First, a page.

Tag Archives: Jesus Christ

How Infirm a Foundation

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I fear the long-term consequences, whatever they might turn out to be, of basing a whole civilization on a foundation of lies.

I’m not talking about the little, everyday lies that are part of human life in a fallen world. No. I mean great, thumping lies–not silly opinions, not mere mistakes, but actual bodacious whoppers: like, for instance, that whole business of “I identify as something that I’m most certainly not,” for which various government agencies are poised to punish you if you don’t believe in them. Untruths upon which public policy is based, like Man-Made Climate Change. Things that simply aren’t true. But power is brought to bear against anyone who tries to deny those things.

It hit home for me yesterday, when I went from writing about the big, hulking, smirking man who “won” a women’s weight-lifting title, with all the nooze media slavishly calling him “her,” to reading in my Bible, John 8:40-47, in which Jesus, unable to persuade some Pharisees that He was telling them the truth when He said He was sent to them from God, concluded that they were wedded to a lie.

“If God were your father,” Jesus said, “ye would love me, for I proceeded forth and came from God; neither came I of myself, but he sent me. Why do ye not understand my speech? even because ye cannot hear my word.

“Ye are of your father the devil, and the lusts of your father ye will do. He was a murderer from the beginning, and abode not in the truth, because there is no truth in him. When he speaketh a lie, he speaketh of his own: for he is a liar, and the father of it. And because I tell you the truth, ye believe me not.

“Which of you convinceth me of sin? And if I say the truth, why do ye not believe me? He that is of God heareth God’s words: ye therefore hear them not, because ye are not of God.”

Ye are not of God.

Our universities teach that there is no such thing as truth–only “your truth” or “my truth.” There are no facts: only whatever helps the Left politically, or doesn’t help.

And so, leftids, you’ve convinced me–convinced me that your whole secular humanist, globalist, heaven-here-on-earth enterprise is owned, lock, stock, and barrel, by Satan, the father of lies.

Is it harmless for a man to say he’s a woman, and for all sorts of important and influential people–nooze media, government, the Olympic committee, multitudes of college professors and teacher unions–to support him in this claim, and demand that everybody else support him, too, or else?

No, it’s not harmless: because it amounts to foolish, sinful mortals setting themselves up as having the authority to re-define, and overthrow, God’s created natural order, as if they themselves were God.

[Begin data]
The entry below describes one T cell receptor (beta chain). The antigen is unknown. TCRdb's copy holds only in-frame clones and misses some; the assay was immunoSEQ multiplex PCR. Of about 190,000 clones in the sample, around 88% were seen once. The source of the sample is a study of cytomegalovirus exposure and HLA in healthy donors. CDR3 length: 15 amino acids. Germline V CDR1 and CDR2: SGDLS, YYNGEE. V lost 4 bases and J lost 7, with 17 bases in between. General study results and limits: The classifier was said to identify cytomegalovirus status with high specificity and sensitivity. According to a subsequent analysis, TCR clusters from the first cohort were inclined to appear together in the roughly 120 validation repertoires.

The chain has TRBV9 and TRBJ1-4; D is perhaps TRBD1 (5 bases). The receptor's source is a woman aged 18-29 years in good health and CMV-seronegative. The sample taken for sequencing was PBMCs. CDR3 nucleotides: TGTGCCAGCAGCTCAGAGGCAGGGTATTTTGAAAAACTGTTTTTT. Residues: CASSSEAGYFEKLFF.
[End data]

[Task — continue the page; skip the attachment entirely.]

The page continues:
And we know where that comes from, and we know where it’s going. Selah.

Jesus and the Woman at the Well

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It’s early in the afternoon, and Jesus and His disciples are passing through Samaria on their way to Galilee. Jesus is alone now, sitting on a well: the others have gone on ahead to buy provisions. Jesus is, the Bible says, “wearied with his journey.” And thirsty, too.

This is John 4, for me one of the most visual chapters in the Bible and fascinating for other reasons, too.

As Jesus rests, along comes a Samaritan woman from the nearby town, and He asks her to give Him a drink. It shocks her: He is a Jew, and Jews and Samaritans have nothing to do with one another. They’ve been feuding for centuries, and each considers the other unclean and heretical. Please don’t ask me to explain exactly who the Samaritans were. Suffice it to say that the Jews of Jesus’ time considered the Samaritans the lowest form of human life.

But one thing anyone can see:

Jesus and this woman have never met or heard of one another, but He, because He is the Christ, knows the intimate details of her life. She runs back to town and cries, “Come, see a man, which told me all the things that ever I did: is not this the Christ?” For she was shacked up with some guy in town, and Jesus knew it. And all the Samaritans in this Samaritan town, after Jesus had stayed with them for two days–a shocking thing for any Jew to do–believed in Him: “not because of thy saying,” they told the woman, “for we have heard Him ourselves, and know that this is indeed the Christ, the Savior of the world.”

Some of you have already pointed out a few of the lessons we can draw from this incident. To me, what stands out about it is the contrast between Jesus’ reception by these Samaritans and His rejection by so many of those who should have been His own people. “He came unto His own, and His own received Him not” (John 1:11).